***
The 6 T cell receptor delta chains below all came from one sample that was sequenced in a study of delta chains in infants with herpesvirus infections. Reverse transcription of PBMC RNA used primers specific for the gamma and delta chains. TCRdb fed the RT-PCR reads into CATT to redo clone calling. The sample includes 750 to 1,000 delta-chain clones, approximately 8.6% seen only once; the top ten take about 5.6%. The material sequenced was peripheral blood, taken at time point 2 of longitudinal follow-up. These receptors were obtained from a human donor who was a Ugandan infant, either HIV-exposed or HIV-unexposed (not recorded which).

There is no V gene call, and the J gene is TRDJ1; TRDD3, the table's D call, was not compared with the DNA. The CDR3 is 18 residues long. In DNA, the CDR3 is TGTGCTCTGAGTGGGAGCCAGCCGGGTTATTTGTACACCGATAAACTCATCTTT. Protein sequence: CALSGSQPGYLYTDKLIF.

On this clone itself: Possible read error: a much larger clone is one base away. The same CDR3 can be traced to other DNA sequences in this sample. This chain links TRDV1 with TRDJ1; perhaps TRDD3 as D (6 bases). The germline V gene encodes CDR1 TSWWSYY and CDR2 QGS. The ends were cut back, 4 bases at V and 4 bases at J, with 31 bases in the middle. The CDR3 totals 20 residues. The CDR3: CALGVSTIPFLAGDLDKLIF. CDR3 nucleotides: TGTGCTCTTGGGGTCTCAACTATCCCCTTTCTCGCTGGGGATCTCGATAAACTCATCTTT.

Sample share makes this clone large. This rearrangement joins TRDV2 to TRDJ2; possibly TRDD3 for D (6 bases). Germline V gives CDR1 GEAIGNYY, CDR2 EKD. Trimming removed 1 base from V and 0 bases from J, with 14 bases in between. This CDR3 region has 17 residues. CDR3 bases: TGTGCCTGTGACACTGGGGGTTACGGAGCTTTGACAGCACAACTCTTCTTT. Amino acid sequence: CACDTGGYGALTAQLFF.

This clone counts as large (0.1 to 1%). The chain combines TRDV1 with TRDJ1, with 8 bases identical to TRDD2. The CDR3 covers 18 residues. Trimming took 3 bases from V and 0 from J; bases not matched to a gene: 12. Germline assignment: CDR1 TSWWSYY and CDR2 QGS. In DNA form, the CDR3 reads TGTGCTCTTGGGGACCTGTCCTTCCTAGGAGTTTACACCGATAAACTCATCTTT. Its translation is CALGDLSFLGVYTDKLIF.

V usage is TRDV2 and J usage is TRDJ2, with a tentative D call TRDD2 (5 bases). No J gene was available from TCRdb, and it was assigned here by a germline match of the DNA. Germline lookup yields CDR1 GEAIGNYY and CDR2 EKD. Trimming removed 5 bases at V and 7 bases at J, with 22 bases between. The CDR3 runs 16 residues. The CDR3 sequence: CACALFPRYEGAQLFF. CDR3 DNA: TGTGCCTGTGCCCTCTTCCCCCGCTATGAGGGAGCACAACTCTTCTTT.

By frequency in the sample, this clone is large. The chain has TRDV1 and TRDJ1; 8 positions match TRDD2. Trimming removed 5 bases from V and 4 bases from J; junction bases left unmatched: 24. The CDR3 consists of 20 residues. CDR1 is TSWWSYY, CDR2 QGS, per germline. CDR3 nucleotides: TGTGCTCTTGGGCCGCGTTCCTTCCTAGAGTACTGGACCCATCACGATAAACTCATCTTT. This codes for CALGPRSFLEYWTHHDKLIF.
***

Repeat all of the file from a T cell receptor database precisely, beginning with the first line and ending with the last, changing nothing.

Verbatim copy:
The 6 T cell receptor delta chains below all came from one sample that was sequenced in a study of delta chains in infants with herpesvirus infections. Reverse transcription of PBMC RNA used primers specific for the gamma and delta chains. TCRdb fed the RT-PCR reads into CATT to redo clone calling. The sample includes 750 to 1,000 delta-chain clones, approximately 8.6% seen only once; the top ten take about 5.6%. The material sequenced was peripheral blood, taken at time point 2 of longitudinal follow-up. These receptors were obtained from a human donor who was a Ugandan infant, either HIV-exposed or HIV-unexposed (not recorded which).

There is no V gene call, and the J gene is TRDJ1; TRDD3, the table's D call, was not compared with the DNA. The CDR3 is 18 residues long. In DNA, the CDR3 is TGTGCTCTGAGTGGGAGCCAGCCGGGTTATTTGTACACCGATAAACTCATCTTT. Protein sequence: CALSGSQPGYLYTDKLIF.

On this clone itself: Possible read error: a much larger clone is one base away. The same CDR3 can be traced to other DNA sequences in this sample. This chain links TRDV1 with TRDJ1; perhaps TRDD3 as D (6 bases). The germline V gene encodes CDR1 TSWWSYY and CDR2 QGS. The ends were cut back, 4 bases at V and 4 bases at J, with 31 bases in the middle. The CDR3 totals 20 residues. The CDR3: CALGVSTIPFLAGDLDKLIF. CDR3 nucleotides: TGTGCTCTTGGGGTCTCAACTATCCCCTTTCTCGCTGGGGATCTCGATAAACTCATCTTT.

Sample share makes this clone large. This rearrangement joins TRDV2 to TRDJ2; possibly TRDD3 for D (6 bases). Germline V gives CDR1 GEAIGNYY, CDR2 EKD. Trimming removed 1 base from V and 0 bases from J, with 14 bases in between. This CDR3 region has 17 residues. CDR3 bases: TGTGCCTGTGACACTGGGGGTTACGGAGCTTTGACAGCACAACTCTTCTTT. Amino acid sequence: CACDTGGYGALTAQLFF.

This clone counts as large (0.1 to 1%). The chain combines TRDV1 with TRDJ1, with 8 bases identical to TRDD2. The CDR3 covers 18 residues. Trimming took 3 bases from V and 0 from J; bases not matched to a gene: 12. Germline assignment: CDR1 TSWWSYY and CDR2 QGS. In DNA form, the CDR3 reads TGTGCTCTTGGGGACCTGTCCTTCCTAGGAGTTTACACCGATAAACTCATCTTT. Its translation is CALGDLSFLGVYTDKLIF.

V usage is TRDV2 and J usage is TRDJ2, with a tentative D call TRDD2 (5 bases). No J gene was available from TCRdb, and it was assigned here by a germline match of the DNA. Germline lookup yields CDR1 GEAIGNYY and CDR2 EKD. Trimming removed 5 bases at V and 7 bases at J, with 22 bases between. The CDR3 runs 16 residues. The CDR3 sequence: CACALFPRYEGAQLFF. CDR3 DNA: TGTGCCTGTGCCCTCTTCCCCCGCTATGAGGGAGCACAACTCTTCTTT.

By frequency in the sample, this clone is large. The chain has TRDV1 and TRDJ1; 8 positions match TRDD2. Trimming removed 5 bases from V and 4 bases from J; junction bases left unmatched: 24. The CDR3 consists of 20 residues. CDR1 is TSWWSYY, CDR2 QGS, per germline. CDR3 nucleotides: TGTGCTCTTGGGCCGCGTTCCTTCCTAGAGTACTGGACCCATCACGATAAACTCATCTTT. This codes for CALGPRSFLEYWTHHDKLIF.